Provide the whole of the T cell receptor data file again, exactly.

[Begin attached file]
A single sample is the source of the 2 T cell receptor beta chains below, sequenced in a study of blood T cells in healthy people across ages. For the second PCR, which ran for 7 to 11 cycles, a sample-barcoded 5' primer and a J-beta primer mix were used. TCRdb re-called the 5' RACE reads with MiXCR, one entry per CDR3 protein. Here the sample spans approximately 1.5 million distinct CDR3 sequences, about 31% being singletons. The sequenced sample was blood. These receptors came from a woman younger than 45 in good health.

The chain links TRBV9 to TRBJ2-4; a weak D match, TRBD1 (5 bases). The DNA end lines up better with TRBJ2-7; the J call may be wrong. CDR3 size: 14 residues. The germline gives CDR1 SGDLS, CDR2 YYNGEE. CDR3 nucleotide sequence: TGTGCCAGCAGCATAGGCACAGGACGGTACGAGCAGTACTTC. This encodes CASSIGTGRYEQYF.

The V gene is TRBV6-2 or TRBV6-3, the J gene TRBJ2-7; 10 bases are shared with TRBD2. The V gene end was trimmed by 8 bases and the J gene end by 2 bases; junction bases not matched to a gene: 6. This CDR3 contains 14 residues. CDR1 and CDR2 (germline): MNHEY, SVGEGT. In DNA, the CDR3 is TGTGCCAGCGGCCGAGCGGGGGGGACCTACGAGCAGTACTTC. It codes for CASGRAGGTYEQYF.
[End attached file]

A single sample is the source of the 2 T cell receptor beta chains below, sequenced in a study of blood T cells in healthy people across ages. For the second PCR, which ran for 7 to 11 cycles, a sample-barcoded 5' primer and a J-beta primer mix were used. TCRdb re-called the 5' RACE reads with MiXCR, one entry per CDR3 protein. Here the sample spans approximately 1.5 million distinct CDR3 sequences, about 31% being singletons. The sequenced sample was blood. These receptors came from a woman younger than 45 in good health.

The chain links TRBV9 to TRBJ2-4; a weak D match, TRBD1 (5 bases). The DNA end lines up better with TRBJ2-7; the J call may be wrong. CDR3 size: 14 residues. The germline gives CDR1 SGDLS, CDR2 YYNGEE. CDR3 nucleotide sequence: TGTGCCAGCAGCATAGGCACAGGACGGTACGAGCAGTACTTC. This encodes CASSIGTGRYEQYF.

The V gene is TRBV6-2 or TRBV6-3, the J gene TRBJ2-7; 10 bases are shared with TRBD2. The V gene end was trimmed by 8 bases and the J gene end by 2 bases; junction bases not matched to a gene: 6. This CDR3 contains 14 residues. CDR1 and CDR2 (germline): MNHEY, SVGEGT. In DNA, the CDR3 is TGTGCCAGCGGCCGAGCGGGGGGGACCTACGAGCAGTACTTC. It codes for CASGRAGGTYEQYF.